8-year-old Marie Suprenant, seen here with her adopted mother Michele, wrote an open letter to the social workers who helped her after she was abused as an infant.
camera (Michele Suprenant/Children’s Healthcare of Atlanta)  8-year-old Marie Suprenant, seen here with her adopted mother Michele, wrote an open letter to the social workers who helped her after she was abused as an infant.

Eight-year-old Marie Surprenant was abused as an infant. She can't walk as a result of the injuries she sustained. And yet, she is grateful.

In an open letter to "social workers and detectives," the little girl writes that she was taken to the hospital as a baby where, "he lied and said I fell out of the bed. So that's when you got involved and solved my case and not letting the bad guys hurting me or anyone else."

Now, because of their help, she writes she is "happy" and in a "warm and safe environment."

Her mother, Michele Surprenant, who is herself a social worker, adopted Marie from foster care as soon as she was released from the hospital.

"I was explaining to Marie that often social workers get a bad rap, many people are afraid of social workers, think they are the people who take babies away," Surprenant said. "But most are good people trying to change the world."

Marie's letter was originally featured on Children's Healthcare of Atlanta's blog. It has become one of their top-read posts of all time.

8-year-old Marie Suprenant wrote an open letter to the social workers who helped her after she was abused as an infant.(Michele Suprenant/Children’s Healthcare of Atlanta) 8-year-old Marie Suprenant wrote an open letter to the social workers who helped her after she was abused as an infant.

The content of the thank-you letter, Surprenant said, was all Marie. Which makes sense because a portion of the note, after the thank-yous have been expressed, is about her dog, who drives her "crazy" because of the snoring that is "as loud as a vacuum and sounds like an old man." It also talks about her two cats and her class pet, a bearded lizard.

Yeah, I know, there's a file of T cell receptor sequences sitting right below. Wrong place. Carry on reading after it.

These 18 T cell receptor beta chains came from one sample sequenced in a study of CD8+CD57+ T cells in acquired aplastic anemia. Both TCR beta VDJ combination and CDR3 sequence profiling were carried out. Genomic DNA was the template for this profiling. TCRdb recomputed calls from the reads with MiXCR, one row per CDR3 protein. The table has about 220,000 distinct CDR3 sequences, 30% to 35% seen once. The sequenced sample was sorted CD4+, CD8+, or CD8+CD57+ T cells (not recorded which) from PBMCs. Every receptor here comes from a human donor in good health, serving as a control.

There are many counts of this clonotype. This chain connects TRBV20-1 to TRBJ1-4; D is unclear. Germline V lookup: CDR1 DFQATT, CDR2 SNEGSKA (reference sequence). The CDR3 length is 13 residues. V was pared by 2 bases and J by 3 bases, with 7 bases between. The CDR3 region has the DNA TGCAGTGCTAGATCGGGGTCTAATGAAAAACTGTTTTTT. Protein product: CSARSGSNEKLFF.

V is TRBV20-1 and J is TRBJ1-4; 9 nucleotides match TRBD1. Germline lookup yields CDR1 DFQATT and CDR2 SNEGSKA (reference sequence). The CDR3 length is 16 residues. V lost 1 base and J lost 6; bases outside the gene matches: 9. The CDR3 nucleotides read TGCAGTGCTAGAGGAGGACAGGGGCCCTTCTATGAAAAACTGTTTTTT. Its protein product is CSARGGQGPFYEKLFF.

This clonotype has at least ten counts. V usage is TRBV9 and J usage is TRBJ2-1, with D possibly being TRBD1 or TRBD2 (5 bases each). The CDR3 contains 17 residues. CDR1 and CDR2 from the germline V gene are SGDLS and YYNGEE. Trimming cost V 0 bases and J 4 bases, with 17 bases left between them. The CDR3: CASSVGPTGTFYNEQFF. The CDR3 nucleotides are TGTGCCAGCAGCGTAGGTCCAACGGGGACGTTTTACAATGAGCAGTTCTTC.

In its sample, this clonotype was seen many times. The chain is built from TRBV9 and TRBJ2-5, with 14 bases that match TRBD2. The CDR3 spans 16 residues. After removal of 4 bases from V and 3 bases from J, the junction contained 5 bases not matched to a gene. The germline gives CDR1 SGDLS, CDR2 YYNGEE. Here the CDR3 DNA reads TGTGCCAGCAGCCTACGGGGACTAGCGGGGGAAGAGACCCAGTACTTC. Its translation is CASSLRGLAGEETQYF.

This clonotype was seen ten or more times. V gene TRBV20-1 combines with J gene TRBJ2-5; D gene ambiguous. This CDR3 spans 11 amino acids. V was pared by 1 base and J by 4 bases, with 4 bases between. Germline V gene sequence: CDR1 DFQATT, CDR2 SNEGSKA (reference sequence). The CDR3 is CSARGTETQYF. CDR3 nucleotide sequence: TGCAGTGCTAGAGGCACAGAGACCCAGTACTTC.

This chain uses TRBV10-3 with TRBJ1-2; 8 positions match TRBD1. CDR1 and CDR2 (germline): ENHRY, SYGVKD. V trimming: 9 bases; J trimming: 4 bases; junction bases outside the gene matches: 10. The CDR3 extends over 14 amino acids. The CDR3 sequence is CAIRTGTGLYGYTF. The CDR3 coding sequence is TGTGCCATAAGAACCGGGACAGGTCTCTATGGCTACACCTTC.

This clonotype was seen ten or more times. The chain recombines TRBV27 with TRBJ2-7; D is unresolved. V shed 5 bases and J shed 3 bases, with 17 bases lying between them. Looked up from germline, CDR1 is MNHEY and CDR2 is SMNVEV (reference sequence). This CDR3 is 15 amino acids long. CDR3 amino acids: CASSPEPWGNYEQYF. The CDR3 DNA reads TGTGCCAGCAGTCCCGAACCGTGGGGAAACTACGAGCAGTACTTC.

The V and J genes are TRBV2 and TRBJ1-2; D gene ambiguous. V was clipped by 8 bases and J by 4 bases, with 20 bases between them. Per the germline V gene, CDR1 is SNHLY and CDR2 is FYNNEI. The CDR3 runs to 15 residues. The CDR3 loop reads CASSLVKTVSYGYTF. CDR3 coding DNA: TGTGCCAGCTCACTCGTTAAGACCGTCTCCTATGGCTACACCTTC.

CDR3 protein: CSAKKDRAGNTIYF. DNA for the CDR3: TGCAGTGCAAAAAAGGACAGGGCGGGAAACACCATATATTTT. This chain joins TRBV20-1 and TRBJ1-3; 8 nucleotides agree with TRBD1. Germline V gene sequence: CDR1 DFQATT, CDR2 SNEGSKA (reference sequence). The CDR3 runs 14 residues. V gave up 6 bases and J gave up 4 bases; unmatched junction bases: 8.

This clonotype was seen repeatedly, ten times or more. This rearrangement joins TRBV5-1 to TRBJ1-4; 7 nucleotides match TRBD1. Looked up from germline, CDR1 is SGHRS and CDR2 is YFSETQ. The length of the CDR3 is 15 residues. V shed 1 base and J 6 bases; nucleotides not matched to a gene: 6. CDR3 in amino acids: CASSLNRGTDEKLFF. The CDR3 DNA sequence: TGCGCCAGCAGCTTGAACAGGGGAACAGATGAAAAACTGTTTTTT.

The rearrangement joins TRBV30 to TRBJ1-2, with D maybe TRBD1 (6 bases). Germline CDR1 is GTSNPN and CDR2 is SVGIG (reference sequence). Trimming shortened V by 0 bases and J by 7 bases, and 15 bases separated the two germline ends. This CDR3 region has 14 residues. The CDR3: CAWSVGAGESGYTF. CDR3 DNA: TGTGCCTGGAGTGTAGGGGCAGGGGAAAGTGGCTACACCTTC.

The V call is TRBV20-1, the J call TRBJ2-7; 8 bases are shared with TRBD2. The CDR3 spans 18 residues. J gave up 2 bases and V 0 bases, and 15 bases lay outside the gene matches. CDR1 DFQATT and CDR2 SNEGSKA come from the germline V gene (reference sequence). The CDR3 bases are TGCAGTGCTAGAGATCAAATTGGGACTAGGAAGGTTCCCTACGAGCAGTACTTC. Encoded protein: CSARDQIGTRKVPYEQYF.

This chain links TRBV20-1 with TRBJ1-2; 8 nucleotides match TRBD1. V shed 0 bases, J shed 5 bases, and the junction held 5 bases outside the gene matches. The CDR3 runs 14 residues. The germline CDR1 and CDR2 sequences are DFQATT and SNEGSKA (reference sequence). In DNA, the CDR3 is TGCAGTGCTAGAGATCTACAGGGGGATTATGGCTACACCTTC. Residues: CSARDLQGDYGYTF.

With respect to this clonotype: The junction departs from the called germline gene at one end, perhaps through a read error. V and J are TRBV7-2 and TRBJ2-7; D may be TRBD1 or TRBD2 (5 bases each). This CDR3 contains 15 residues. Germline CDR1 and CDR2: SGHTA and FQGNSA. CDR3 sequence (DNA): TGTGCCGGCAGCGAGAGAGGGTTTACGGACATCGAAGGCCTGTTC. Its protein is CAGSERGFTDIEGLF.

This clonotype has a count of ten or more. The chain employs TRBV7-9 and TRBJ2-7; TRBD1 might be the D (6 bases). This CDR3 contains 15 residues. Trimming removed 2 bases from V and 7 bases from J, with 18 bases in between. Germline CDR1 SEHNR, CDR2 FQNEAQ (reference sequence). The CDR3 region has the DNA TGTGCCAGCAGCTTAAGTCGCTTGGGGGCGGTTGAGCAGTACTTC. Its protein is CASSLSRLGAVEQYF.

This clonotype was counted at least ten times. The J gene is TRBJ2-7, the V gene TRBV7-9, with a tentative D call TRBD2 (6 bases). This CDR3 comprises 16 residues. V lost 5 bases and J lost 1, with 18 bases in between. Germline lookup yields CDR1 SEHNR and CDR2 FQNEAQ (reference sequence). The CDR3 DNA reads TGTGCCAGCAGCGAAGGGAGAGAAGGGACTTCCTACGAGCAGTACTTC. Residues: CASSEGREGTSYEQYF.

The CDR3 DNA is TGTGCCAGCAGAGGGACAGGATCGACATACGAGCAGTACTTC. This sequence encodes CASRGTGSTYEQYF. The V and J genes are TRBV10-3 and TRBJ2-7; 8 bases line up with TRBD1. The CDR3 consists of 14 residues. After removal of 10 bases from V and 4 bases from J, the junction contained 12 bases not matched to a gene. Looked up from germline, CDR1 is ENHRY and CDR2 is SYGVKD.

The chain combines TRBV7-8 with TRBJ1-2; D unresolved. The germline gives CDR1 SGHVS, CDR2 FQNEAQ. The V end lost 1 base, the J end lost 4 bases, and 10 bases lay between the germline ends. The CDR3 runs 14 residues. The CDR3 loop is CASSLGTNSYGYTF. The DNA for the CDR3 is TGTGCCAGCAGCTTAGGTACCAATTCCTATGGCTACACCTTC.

"She has a very sweet personality and is very matter-of-fact," said Surprenant. She's also very grateful, her mother said.

"She was hurt when she was so small and she's never walked," Surprenant added.

The hardest part, her mom said, is that her paralysis causes scoliosis, so she needs rods in her back and surgery every six months.

"Two surgeries ago, she asked if she had to have them because of the man who hurt her," she said. "That was hard."

Though Marie used to speak regularly about the "man who hurt" her, today she rarely mentions him, Surprenant said.

The lesson, Surprenant added, is that "you can move on. Anybody can have a tragedy, but you work through it and life can be beautiful. She is a happy kid. People assume because she has a physical disability she will be unhappy or maybe she has a hard time making friends. Nothing could be further from the truth."

But despite her gratitude, Marie's planning on leaving the social work to her mom. She wants to be an orthopedic surgeon.

"Every time she sees her orthopedic surgeon, she's asking him career planning questions," Surprenant said. "But I told her sometimes he has to be at work at 6 a.m. some days, and she thinks that's a little too early. She's wondering if she'll be able to work the night shift."